To top it all off, Myers and his colleagues have reason to believe their results actually underestimate the number of people who will suffer in the future. For one thing, the researchers didn’t factor population growth into their calculations. “We all know that there are going to be something like another two to three billion people sharing the planet with us by 2050,” Myers says. “And so if you just scale the effect, it would be much higher numbers [of affected people].”
Another issue that didn’t factor into the study was whether human diets will change in the next 50 years, and by how much. Any changes in diet could affect the way humans get their zinc and other nutrients. From an optimistic standpoint, economic growth and development could allow for more dietary variety and higher calorie consumption around the world, which would be a nutritional bonus. But Myers believes it’s much more likely that a growing population, coupled with environmental issues like climate change and global water shortages, will continue to strain the world’s agricultural production instead, causing more hunger.
Ehrlich agrees that feeding and nourishing the world’s populations will only grow more challenging in the future for a variety of reasons. “A: We have too many people,” he says. “B: The rich are consuming too much. And C: We’re not distributing the food we produce the way it should be distributed.” These issues only exacerbate the problems that carbon emissions, climate change and other environmental issues are causing for global agriculture production.
And it’s not just zinc intake that’s likely to be affected, either. Research has shown that high carbon dioxide levels can affect iron and protein content in some plants as well, Myers says. And another study Myers was involved with, also published today in The Lancet, suggests that declines in pollinators — such as bees and butterflies — could cause major drops in the world’s supplies of fruits, vegetables, nuts and seeds, leading to more nutrient deficiencies in people around the globe.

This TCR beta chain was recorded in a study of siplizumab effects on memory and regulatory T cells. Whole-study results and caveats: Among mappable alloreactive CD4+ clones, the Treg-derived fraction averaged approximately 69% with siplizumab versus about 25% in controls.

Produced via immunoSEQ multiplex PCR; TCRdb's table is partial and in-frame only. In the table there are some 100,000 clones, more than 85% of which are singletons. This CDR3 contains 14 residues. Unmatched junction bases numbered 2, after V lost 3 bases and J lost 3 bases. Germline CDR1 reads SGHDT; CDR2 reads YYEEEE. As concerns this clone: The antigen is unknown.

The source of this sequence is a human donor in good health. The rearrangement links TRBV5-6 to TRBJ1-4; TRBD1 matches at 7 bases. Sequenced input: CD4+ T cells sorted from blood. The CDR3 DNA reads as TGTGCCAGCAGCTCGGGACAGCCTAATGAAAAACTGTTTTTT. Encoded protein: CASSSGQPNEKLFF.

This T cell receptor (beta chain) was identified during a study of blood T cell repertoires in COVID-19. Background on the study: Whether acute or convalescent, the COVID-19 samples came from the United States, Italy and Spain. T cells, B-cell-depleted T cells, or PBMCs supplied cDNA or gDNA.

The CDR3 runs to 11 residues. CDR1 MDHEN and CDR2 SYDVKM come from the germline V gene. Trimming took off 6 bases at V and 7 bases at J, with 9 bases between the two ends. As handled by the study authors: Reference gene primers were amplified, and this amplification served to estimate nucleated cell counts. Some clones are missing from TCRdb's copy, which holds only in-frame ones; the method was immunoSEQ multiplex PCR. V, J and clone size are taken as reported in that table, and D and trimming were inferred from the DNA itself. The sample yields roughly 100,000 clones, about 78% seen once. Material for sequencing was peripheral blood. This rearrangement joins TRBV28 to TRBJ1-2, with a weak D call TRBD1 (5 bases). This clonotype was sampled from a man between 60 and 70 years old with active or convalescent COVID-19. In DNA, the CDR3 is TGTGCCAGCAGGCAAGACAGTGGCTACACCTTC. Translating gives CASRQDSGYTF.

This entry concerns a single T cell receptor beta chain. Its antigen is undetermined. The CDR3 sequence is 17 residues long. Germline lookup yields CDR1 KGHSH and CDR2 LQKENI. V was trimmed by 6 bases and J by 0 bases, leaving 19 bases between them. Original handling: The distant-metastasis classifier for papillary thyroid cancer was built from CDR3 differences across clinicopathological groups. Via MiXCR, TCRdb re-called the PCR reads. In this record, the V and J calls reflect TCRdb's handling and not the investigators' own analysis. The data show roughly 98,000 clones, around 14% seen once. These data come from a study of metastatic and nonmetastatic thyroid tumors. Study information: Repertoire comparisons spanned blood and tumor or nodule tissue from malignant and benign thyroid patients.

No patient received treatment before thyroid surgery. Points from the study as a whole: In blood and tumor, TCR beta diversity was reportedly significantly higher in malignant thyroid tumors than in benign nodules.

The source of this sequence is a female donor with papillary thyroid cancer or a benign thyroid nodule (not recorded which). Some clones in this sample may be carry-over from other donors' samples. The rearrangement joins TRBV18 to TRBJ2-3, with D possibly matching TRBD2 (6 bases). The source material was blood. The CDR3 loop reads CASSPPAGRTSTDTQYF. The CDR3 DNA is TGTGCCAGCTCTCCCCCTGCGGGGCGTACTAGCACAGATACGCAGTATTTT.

Altogether, the research paints a dire picture — although there are still some steps humans can take to try and improve the situation. “The thing that needs to be done immediately, of course, is basically get rid of the use of burning fossil fuels,” Ehrlich says, a step that some nations are already working toward.
Other interventions could include zinc supplementation programs — basically providing zinc supplements to people in need — as well as research on breeding crops that have higher zinc and other nutrient contents to begin with, Myers says.
He adds that one of the paper’s biggest takeaways is the need for an awareness about the surprising ways human activities can affect our own survival.
“Who would have sat down 10 years ago and anticipated that burning fossil fuels and putting carbon dioxide into the atmosphere would alter the nutrient profiles of the foods that we eat, which would therefore lead hundreds of millions of people to be pushed into zinc deficiency?” he says. “One theme is that we’re going to experience a lot of these kinds of surprises as we continue to really change the playing field on which we’re trying to generate the world’s food.”